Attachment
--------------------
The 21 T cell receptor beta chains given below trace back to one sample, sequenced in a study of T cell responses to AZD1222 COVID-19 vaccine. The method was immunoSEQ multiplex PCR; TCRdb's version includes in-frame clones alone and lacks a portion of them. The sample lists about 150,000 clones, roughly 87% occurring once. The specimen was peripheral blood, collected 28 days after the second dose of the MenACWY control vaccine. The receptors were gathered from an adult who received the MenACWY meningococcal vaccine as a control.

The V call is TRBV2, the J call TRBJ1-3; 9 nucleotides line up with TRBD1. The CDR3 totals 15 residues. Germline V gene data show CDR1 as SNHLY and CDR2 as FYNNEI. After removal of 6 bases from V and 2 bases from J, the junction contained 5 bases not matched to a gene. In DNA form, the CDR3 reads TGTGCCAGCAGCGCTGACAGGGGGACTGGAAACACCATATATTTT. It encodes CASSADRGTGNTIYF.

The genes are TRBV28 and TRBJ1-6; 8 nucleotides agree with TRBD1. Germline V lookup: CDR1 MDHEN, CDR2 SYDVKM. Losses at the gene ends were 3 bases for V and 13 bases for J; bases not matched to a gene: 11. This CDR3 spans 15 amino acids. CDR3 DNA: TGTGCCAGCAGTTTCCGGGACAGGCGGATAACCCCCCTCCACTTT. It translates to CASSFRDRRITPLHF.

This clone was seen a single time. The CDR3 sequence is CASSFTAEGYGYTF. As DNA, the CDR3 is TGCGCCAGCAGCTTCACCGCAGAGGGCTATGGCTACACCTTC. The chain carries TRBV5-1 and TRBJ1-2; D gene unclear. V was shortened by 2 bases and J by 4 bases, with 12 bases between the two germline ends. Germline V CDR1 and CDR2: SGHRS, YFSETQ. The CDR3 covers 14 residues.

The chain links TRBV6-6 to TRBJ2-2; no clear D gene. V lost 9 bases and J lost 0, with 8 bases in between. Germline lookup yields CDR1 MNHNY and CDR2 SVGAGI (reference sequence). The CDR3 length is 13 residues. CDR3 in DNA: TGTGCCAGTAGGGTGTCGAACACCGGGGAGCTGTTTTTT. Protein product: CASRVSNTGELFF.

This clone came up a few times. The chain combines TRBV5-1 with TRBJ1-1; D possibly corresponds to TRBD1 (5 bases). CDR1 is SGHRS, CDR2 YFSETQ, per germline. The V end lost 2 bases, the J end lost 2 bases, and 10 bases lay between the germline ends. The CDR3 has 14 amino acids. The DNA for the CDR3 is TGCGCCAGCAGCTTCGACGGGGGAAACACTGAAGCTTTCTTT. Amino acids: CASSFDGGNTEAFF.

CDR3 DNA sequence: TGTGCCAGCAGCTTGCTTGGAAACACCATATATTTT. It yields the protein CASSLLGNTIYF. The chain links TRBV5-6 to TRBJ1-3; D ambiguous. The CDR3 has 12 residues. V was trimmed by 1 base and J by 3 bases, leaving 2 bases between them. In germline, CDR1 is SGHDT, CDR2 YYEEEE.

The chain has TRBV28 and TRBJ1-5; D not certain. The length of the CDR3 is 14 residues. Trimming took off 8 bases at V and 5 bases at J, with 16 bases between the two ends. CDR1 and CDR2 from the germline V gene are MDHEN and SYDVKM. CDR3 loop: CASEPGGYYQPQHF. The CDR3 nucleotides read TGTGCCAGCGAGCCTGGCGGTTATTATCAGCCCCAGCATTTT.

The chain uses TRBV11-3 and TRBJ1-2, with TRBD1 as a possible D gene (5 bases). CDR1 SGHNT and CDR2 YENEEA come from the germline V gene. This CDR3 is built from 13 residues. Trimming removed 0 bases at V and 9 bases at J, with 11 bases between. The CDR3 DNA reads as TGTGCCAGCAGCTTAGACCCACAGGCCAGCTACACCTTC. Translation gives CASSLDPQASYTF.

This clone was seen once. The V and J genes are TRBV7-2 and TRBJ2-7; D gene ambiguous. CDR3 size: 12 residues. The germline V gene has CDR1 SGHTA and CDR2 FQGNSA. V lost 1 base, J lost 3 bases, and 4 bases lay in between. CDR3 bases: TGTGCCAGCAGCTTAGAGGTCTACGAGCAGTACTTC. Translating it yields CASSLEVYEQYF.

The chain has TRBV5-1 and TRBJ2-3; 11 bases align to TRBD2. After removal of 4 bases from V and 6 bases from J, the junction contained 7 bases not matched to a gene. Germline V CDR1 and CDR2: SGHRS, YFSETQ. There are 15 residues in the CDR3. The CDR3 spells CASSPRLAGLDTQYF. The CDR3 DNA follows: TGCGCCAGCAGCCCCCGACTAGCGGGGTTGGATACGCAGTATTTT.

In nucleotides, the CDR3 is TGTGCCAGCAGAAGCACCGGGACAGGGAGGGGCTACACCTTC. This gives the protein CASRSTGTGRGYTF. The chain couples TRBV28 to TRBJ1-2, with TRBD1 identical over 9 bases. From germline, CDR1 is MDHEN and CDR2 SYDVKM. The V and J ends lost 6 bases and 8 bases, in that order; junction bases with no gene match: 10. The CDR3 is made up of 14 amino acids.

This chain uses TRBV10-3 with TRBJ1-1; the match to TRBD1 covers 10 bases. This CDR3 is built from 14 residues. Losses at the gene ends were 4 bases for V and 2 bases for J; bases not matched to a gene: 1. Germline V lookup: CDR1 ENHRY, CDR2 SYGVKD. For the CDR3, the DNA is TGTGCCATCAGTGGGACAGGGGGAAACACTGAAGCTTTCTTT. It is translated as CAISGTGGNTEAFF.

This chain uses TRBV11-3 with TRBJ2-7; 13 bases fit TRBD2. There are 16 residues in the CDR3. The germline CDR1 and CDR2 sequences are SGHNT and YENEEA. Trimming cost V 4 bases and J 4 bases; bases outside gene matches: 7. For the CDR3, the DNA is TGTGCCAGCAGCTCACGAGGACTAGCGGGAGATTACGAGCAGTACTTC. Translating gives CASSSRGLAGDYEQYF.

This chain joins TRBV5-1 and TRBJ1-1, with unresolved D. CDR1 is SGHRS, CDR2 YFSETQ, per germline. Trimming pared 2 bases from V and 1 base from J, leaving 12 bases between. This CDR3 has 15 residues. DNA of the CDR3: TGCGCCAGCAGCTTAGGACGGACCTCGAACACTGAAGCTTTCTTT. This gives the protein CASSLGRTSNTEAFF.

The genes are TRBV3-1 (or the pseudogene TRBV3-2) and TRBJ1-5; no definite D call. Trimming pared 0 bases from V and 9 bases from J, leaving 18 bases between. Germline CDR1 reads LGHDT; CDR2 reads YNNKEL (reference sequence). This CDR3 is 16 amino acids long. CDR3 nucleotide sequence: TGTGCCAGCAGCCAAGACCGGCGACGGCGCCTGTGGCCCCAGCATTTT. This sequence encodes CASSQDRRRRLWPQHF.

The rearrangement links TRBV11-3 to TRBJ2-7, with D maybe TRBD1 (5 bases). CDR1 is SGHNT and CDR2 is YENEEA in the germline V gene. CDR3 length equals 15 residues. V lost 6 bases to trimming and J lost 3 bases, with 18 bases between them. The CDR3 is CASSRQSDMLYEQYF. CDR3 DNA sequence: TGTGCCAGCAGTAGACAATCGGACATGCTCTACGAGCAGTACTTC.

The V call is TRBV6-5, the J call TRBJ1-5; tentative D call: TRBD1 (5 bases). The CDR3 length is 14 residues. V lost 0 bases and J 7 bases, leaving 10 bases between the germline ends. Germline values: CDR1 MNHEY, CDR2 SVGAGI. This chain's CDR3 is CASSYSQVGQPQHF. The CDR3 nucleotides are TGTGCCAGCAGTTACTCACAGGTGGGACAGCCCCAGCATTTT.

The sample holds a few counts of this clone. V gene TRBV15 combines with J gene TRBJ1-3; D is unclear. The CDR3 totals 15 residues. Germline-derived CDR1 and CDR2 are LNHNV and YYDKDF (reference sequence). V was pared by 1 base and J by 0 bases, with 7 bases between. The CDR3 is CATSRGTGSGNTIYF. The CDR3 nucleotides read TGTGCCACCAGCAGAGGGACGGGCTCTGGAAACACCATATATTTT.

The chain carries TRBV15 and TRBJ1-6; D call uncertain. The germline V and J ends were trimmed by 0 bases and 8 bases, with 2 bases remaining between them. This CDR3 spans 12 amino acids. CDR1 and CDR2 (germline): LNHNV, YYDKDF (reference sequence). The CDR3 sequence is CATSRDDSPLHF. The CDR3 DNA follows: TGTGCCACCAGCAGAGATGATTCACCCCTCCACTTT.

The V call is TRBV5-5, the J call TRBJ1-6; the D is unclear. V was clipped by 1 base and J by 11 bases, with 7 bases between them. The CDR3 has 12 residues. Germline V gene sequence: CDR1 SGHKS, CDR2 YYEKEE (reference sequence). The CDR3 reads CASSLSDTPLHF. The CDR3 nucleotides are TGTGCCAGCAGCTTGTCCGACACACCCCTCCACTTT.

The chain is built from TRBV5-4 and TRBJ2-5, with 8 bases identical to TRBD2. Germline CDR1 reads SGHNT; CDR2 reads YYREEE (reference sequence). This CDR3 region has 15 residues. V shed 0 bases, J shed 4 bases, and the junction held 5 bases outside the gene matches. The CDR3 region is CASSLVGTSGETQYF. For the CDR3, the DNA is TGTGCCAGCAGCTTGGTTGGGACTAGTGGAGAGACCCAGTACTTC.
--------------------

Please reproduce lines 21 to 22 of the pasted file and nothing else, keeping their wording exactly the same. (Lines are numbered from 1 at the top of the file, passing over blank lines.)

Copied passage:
The V call is TRBV5-5, the J call TRBJ1-6; the D is unclear. V was clipped by 1 base and J by 11 bases, with 7 bases between them. The CDR3 has 12 residues. Germline V gene sequence: CDR1 SGHKS, CDR2 YYEKEE (reference sequence). The CDR3 reads CASSLSDTPLHF. The CDR3 nucleotides are TGTGCCAGCAGCTTGTCCGACACACCCCTCCACTTT.

The chain is built from TRBV5-4 and TRBJ2-5, with 8 bases identical to TRBD2. Germline CDR1 reads SGHNT; CDR2 reads YYREEE (reference sequence). This CDR3 region has 15 residues. V shed 0 bases, J shed 4 bases, and the junction held 5 bases outside the gene matches. The CDR3 region is CASSLVGTSGETQYF. For the CDR3, the DNA is TGTGCCAGCAGCTTGGTTGGGACTAGTGGAGAGACCCAGTACTTC.